IRS TAX TIP 2012-23: The IRS released 5 tips for newly divorced or married taxpayers which are reproduced below:
If you changed your name after a recent marriage or divorce, the IRS reminds you to take the necessary steps to ensure the name on your tax return matches the name registered with the Social Security Administration. A mismatch between the name shown on your tax return and the SSA records can cause problems in the processing of your return and may even delay your refund.
Here are five tips from the IRS for recently married or divorced taxpayers who have a name change.
1. If you took your spouse’s last name — or if you hyphenated your last names, you may run into complications if you don’t notify the SSA. When newlyweds file a tax return using their new last names, IRS computers can’t match the new name with their Social Security number.
2. If you recently divorced and changed back to your previous last name, you’ll also need to notify the SSA of this name chang.
3. Informing the SSA of a name change is easy. Simply file a Form SS-5, Application for a Social Security Card, at your local SSA office or by mail and provide a recently issued document as proof of your legal name change.
4. Form SS-5 is available on SSA’s website at http://www.socialsecurity.gov/, by calling 800-772-1213 or at local offices. Your new card will have the same number as your previous card, but will show your new name.
5. If you adopted your spouse’s children after getting married and their names changed, you’ll need to update their names with SSA too. For adopted children without SSNs, the parents can apply for an Adoption Taxpayer Identification Number – or ATIN – by filing Form W-7A, Application for Taxpayer Identification Number for Pending U.S. Adoptions with the IRS. The ATIN is a temporary number used in place of an SSN on the tax return. Form W-7A is available on the IRS.gov website or by calling 800-TAX-FORM (800-829-3676).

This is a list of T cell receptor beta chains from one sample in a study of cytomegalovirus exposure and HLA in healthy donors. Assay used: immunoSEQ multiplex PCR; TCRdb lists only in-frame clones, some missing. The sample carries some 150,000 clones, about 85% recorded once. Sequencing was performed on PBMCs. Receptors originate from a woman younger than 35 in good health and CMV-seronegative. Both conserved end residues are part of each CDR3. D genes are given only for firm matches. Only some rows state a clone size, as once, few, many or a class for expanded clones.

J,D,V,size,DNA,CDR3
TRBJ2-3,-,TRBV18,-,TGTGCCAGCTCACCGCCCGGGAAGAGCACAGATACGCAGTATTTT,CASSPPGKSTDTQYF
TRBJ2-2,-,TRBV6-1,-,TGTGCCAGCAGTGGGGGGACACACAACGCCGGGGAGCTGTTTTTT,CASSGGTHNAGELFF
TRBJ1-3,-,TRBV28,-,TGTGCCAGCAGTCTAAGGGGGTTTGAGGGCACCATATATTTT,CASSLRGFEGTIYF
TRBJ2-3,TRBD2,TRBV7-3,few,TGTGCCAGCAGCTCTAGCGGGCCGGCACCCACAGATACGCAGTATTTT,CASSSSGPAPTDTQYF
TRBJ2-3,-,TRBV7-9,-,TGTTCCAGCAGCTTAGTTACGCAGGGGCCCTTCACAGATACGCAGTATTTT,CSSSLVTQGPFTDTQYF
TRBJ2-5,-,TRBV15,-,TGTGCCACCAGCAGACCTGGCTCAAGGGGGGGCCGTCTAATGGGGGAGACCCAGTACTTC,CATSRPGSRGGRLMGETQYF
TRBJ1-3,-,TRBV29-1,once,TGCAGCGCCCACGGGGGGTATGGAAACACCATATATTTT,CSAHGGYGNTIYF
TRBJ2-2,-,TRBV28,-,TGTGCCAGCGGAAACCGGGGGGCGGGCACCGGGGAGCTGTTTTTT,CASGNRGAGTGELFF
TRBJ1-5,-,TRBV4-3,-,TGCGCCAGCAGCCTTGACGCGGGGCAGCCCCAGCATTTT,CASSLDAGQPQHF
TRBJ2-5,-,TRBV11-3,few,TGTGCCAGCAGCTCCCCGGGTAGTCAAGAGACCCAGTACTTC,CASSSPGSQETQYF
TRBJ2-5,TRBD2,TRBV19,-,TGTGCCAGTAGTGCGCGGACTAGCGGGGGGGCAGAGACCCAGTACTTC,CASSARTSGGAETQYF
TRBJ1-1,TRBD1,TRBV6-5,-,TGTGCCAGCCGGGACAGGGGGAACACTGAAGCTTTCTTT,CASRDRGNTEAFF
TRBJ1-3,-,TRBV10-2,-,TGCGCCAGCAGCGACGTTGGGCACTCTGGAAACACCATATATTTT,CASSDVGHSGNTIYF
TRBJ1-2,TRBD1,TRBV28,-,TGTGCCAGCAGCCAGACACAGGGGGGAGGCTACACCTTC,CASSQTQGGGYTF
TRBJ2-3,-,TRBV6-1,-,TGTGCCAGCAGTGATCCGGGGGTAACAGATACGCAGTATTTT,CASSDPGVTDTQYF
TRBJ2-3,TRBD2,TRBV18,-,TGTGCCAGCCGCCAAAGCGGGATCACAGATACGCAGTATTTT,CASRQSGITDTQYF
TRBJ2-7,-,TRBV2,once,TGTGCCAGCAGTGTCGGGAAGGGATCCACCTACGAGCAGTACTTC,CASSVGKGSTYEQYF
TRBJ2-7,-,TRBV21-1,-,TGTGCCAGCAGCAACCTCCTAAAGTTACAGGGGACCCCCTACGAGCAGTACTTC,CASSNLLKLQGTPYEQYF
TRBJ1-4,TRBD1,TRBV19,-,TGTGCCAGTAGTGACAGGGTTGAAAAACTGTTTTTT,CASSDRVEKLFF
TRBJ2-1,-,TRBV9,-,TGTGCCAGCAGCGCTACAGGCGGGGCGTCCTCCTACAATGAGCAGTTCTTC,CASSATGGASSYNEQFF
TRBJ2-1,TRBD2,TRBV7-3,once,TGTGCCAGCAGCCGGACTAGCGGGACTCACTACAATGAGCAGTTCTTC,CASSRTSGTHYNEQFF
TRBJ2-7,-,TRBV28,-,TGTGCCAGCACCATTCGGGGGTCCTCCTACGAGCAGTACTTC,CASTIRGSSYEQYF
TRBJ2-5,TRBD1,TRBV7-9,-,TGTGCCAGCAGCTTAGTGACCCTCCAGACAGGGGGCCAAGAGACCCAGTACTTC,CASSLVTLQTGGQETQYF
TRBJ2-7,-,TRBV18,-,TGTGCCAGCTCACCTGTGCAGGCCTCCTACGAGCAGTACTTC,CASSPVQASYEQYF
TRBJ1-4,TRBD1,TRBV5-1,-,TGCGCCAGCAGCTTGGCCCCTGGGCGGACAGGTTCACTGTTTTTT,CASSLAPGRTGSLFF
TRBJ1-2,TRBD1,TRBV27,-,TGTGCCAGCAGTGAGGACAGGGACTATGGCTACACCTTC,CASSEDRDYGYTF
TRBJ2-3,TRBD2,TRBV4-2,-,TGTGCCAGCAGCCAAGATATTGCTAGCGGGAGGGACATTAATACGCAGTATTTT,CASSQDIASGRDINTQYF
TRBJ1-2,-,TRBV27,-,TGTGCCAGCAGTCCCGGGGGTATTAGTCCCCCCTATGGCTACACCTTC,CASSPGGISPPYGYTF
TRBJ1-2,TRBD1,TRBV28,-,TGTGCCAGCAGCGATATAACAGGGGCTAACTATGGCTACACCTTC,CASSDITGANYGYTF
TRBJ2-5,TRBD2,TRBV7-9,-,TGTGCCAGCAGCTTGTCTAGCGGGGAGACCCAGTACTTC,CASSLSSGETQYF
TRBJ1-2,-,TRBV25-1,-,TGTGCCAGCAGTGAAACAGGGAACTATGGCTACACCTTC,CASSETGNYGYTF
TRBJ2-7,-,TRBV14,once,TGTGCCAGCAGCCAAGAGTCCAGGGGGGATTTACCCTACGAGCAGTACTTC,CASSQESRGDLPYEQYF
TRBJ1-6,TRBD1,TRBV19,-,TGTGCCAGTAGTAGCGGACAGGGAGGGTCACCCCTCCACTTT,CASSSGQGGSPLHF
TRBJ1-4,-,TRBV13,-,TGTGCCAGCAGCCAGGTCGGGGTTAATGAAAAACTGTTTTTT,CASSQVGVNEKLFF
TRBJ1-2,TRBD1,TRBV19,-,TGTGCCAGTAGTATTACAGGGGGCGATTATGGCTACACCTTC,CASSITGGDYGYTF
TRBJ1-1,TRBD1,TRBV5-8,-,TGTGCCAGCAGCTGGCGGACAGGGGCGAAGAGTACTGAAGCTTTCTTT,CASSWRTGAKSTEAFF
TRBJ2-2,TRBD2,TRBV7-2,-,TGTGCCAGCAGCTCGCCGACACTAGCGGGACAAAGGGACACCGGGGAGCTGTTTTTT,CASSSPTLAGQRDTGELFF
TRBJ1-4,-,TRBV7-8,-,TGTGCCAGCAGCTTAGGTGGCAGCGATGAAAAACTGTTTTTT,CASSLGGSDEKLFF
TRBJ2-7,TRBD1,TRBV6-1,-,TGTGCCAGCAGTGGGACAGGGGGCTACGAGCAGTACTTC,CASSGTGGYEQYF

Form W-7A Application for Taxpayer Identification Number for Pending U.S. Adoptions (ATIN)
ADDTIONAL SUGGESTIONS FROM STEINBERG:
Always file Form 8822, Change of Address, with IRS after marriage or divorce (or separation). Informing IRS of your new address will protect you against being deemed to have received a notice mailed to the address “last known” to IRS. Fillng out a postal change of address form also notifies IRS of the change but I recommend also filing Form 8822. You may lose valuable appeal rights if IRS is not properly notified of your new address.
Divorcing couples should have their lawyers include in any marital settlement agreement a clause requiring each spouse to immeditately notify the other spouse of IRS notices received at the former marital residence and to forward a copy of the notice to the other spouse.
Addtional material copyright 2012 by Robert S. Steinberg, Esquire
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